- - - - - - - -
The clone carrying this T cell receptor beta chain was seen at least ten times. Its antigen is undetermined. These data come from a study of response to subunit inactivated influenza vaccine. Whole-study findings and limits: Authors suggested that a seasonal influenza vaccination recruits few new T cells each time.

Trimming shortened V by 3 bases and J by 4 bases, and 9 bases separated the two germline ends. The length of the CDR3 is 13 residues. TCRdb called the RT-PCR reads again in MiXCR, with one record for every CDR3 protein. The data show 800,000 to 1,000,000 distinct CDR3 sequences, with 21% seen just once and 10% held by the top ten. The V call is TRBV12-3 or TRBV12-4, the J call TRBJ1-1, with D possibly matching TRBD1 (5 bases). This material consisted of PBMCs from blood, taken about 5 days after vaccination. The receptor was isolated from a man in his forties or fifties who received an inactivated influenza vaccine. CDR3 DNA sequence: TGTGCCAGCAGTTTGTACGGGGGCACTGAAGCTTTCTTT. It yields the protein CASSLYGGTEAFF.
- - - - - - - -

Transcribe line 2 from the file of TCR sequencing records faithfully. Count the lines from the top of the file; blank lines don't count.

Trimming shortened V by 3 bases and J by 4 bases, and 9 bases separated the two germline ends. The length of the CDR3 is 13 residues. TCRdb called the RT-PCR reads again in MiXCR, with one record for every CDR3 protein. The data show 800,000 to 1,000,000 distinct CDR3 sequences, with 21% seen just once and 10% held by the top ten. The V call is TRBV12-3 or TRBV12-4, the J call TRBJ1-1, with D possibly matching TRBD1 (5 bases). This material consisted of PBMCs from blood, taken about 5 days after vaccination. The receptor was isolated from a man in his forties or fifties who received an inactivated influenza vaccine. CDR3 DNA sequence: TGTGCCAGCAGTTTGTACGGGGGCACTGAAGCTTTCTTT. It yields the protein CASSLYGGTEAFF.